Designing large scale automation and robotic systems using Solid Edge
By David Chadwick – Precision Robotics and Automation Ltd (PARI) is a leading developer of automation and robotic systems globally. Their customers in the automotive sector include established giants like Ford, Chrysler, PSA, Daimler-Benz, Tata Motors, Mahindra, and new significant players like VinFast. PARI designs, manufactures and installs complete, automated systems including multi-station lines for machining and assembly of powertrain components and assemblies.
PARI has been a major user of Solid Edge for 15 years with 160 licenses deployed at their headquarters near Pune in India. Typical automation solutions deployed by PARI incorporate a wide variety of robots, actuators and sensors and other mechatronic items. These systems can comprise over 25,000 unique components.
Mangesh Kale, Managing Director of PARI describes their design process. “If a six-axis robot is required for a specific application then we use robots from major suppliers like FANUC, ABB and Kuka, or other makes specified by the customer. We typically receive 3D models from these manufacturers and we integrate these into our automation system designs. However, many applications demand gantry type robots that we design and manufacture ourselves. In a typical solution, about 60% of the design is using standardized commodities of PARI. However, custom parts are typically 40% of the design. For example, the gripper sub-assembly for any material handling solution is typically a custom design. This design meets specific application needs to handle components at different stages in the machining or assembly process. The customization required for assembly processes is even higher. We find that Solid Edge is a very powerful and flexible solution for designing these sub-systems.” more>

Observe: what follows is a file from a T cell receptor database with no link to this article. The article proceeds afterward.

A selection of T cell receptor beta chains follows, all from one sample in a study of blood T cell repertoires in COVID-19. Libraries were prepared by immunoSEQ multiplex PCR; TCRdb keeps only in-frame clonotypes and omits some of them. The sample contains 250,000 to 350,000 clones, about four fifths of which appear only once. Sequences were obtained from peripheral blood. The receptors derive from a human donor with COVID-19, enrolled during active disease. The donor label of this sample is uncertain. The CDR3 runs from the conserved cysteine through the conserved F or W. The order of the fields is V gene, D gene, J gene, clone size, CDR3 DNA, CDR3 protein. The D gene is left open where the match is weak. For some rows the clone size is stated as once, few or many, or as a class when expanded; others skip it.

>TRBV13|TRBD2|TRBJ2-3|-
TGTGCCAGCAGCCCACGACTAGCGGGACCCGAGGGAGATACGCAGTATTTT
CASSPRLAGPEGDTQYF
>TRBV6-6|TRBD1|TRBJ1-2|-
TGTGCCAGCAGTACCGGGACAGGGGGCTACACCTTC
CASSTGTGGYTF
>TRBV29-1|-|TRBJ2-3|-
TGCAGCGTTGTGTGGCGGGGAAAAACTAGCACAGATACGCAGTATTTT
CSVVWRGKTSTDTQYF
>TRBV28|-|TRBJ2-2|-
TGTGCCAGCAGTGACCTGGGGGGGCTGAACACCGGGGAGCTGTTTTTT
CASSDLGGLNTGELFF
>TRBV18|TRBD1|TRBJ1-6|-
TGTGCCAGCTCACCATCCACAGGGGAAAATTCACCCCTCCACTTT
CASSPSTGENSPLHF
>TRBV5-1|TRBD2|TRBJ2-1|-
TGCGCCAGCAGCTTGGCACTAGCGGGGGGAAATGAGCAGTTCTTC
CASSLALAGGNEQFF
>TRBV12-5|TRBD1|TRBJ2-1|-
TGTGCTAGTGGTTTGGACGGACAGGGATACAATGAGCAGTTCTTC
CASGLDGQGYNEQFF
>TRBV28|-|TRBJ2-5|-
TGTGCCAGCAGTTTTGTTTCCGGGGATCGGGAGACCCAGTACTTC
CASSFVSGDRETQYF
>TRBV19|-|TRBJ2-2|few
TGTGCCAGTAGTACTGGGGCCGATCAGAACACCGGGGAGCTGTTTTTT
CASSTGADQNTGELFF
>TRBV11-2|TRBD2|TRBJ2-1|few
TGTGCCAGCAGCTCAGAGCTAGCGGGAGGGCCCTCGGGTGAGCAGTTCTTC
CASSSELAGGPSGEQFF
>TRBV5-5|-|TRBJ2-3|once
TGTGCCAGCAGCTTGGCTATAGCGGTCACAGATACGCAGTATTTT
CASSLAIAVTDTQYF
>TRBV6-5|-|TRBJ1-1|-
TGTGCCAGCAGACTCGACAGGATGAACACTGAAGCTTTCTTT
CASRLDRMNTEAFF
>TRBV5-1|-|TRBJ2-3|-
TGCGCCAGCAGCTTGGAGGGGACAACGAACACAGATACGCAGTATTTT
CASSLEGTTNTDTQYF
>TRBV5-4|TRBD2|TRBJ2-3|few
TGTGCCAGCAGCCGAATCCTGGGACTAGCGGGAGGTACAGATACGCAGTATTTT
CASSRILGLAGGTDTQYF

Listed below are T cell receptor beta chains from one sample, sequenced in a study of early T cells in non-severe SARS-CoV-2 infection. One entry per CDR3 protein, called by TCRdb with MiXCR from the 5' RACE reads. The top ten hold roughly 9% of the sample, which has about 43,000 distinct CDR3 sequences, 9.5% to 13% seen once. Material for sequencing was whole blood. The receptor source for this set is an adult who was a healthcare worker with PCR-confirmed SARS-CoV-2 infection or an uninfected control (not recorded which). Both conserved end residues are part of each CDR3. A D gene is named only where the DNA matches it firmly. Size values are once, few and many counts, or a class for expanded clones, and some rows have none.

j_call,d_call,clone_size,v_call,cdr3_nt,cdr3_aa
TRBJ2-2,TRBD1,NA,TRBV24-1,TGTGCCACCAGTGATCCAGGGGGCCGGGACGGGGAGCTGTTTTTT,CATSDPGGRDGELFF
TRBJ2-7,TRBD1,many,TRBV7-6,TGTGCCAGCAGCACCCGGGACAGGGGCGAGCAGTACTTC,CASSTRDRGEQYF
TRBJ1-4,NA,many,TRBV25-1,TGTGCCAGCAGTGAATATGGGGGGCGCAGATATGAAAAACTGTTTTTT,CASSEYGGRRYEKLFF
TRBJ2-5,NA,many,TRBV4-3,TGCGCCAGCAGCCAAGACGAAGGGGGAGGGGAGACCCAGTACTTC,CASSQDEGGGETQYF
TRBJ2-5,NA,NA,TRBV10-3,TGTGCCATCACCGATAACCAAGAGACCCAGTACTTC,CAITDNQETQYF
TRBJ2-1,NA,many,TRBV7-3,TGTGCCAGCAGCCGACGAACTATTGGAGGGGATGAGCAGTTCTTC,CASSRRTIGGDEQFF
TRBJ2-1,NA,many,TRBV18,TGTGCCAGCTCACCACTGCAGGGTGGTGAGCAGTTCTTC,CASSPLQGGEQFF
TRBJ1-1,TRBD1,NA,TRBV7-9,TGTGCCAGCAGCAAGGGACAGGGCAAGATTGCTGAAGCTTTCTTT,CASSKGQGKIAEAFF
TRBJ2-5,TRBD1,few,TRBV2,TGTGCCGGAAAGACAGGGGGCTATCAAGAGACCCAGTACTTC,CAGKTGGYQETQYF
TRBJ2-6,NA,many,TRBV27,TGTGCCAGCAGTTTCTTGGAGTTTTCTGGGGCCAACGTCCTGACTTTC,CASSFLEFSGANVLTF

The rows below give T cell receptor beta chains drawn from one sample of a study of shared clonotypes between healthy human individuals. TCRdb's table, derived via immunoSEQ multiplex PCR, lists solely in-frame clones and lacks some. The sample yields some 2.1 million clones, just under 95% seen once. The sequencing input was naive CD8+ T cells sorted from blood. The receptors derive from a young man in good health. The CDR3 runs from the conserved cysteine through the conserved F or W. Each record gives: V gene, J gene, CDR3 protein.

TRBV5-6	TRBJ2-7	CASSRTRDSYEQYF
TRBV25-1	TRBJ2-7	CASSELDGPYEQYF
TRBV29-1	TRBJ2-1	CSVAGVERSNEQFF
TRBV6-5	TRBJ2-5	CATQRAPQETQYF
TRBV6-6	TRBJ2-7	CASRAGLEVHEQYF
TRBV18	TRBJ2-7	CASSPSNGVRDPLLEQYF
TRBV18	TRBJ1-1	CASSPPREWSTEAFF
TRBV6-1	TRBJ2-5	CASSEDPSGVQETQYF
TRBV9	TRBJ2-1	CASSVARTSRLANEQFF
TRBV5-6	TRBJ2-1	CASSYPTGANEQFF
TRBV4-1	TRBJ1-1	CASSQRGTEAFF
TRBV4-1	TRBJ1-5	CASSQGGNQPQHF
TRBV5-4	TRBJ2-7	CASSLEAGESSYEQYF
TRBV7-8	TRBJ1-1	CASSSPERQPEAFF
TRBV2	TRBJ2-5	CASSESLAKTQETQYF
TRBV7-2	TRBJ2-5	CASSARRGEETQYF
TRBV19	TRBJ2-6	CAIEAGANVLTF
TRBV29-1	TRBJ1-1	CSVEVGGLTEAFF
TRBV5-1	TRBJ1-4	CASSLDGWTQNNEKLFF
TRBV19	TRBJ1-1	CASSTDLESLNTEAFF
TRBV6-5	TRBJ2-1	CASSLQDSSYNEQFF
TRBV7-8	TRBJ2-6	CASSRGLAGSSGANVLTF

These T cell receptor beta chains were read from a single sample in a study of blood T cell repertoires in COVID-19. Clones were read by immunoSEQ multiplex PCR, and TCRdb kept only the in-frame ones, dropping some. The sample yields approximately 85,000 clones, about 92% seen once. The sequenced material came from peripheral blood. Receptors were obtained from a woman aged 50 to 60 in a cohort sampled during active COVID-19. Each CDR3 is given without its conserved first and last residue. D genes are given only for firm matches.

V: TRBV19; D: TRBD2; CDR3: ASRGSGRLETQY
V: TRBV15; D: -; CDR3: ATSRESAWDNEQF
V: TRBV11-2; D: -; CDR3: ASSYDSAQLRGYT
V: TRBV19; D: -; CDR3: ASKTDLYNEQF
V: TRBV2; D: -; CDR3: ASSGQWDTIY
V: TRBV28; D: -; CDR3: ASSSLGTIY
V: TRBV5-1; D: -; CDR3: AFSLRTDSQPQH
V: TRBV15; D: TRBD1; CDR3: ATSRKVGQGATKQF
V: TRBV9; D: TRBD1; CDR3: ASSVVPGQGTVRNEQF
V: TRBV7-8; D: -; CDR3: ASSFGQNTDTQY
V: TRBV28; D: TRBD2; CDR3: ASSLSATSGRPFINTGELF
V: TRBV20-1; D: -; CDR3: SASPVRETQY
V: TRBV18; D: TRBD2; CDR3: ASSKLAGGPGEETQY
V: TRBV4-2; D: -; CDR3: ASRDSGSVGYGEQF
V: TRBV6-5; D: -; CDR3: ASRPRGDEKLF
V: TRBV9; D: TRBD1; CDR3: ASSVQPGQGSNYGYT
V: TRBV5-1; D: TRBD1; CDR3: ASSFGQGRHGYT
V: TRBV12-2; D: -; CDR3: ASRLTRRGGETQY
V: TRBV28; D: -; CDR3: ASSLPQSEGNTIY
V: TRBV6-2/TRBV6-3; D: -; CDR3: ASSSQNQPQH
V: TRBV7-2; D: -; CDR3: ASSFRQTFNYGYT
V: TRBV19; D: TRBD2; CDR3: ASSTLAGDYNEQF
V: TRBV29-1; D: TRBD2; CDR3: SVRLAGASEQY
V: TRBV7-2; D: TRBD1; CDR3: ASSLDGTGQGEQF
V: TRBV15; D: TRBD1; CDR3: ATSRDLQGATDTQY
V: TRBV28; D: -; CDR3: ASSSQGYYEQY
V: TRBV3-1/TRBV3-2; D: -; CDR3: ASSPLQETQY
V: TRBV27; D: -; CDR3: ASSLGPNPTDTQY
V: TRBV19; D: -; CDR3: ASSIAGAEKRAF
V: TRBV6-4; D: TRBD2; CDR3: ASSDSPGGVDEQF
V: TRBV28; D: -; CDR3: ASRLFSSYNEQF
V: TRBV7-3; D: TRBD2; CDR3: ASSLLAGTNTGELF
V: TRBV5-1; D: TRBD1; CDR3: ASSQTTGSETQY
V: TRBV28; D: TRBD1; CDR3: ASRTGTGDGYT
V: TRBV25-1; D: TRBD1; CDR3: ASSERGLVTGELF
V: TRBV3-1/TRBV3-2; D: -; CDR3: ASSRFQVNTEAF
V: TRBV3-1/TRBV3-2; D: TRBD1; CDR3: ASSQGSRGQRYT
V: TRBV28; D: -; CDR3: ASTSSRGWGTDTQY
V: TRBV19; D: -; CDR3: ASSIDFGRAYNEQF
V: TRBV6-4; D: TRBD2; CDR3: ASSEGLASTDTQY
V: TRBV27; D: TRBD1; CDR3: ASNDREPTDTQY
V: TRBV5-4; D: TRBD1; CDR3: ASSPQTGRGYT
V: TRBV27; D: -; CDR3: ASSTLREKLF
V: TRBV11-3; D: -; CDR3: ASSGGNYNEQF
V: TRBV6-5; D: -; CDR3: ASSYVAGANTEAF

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Tagged Automation, Business improvement, Manufacturing, PLM, Robotics, Siemens, Skills, Technology
By Michael Strevens – Modern science has a whole lot going for it that Ancient Greek or Chinese science did not: advanced technologies for observation and measurement, fast and efﬁcient communication, and well-funded and dedicated institutions for research. It also has, many thinkers have supposed, a superior (if not always ﬂawlessly implemented) ideology, manifested in a concern for objectivity, openness to criticism, and a preference for regimented techniques for discovery, such as randomized, controlled experimentation. I want to add one more item to that list, the innovation that made modern science truly scientific: a certain, highly strategic irrationality.
‘Experiment is the sole judge of scientific “truth”,’ declared the physicist Richard Feynman in 1963. ‘All I’m concerned with is that the theory should predict the results of measurements,’ said Stephen Hawking in 1994. And dipping back a little further in time, we ﬁnd the 19th-century polymath John Herschel expressing the same thought: ‘To experience we refer, as the only ground of all physical enquiry.’ These are not just personal opinions or propaganda; the principle that only empirical evidence carries weight in scientific argument is widely enforced across the scientific disciplines by scholarly journals, the principal organs of scientific communication. Indeed, it is widely agreed, both in thought and in practice, that science’s exclusive focus on empirical evidence is its greatest strength.
et there is more than a whiff of dogmatism about this exclusivity. Feynman, Hawking, Herschel all insist on it: ‘the sole judge’; ‘all I’m concerned with’; ‘the only ground’. Are they, perhaps, protesting too much? What about other considerations widely considered relevant to assessing scientific hypotheses: theoretical elegance, unity, or even philosophical coherence? Except insofar as such qualities make themselves useful in the prediction and explanation of observable phenomena, they are ruled out of scientiﬁc debate, declared unpublishable. It is that unpublishability, that censorship, that makes scientific argument unreasonably narrow. It is what constitutes the irrationality of modern science – and yet also what accounts for its unprecedented success. more>
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Tagged Business improvement, Internet, Physics, Science, Skills, Technology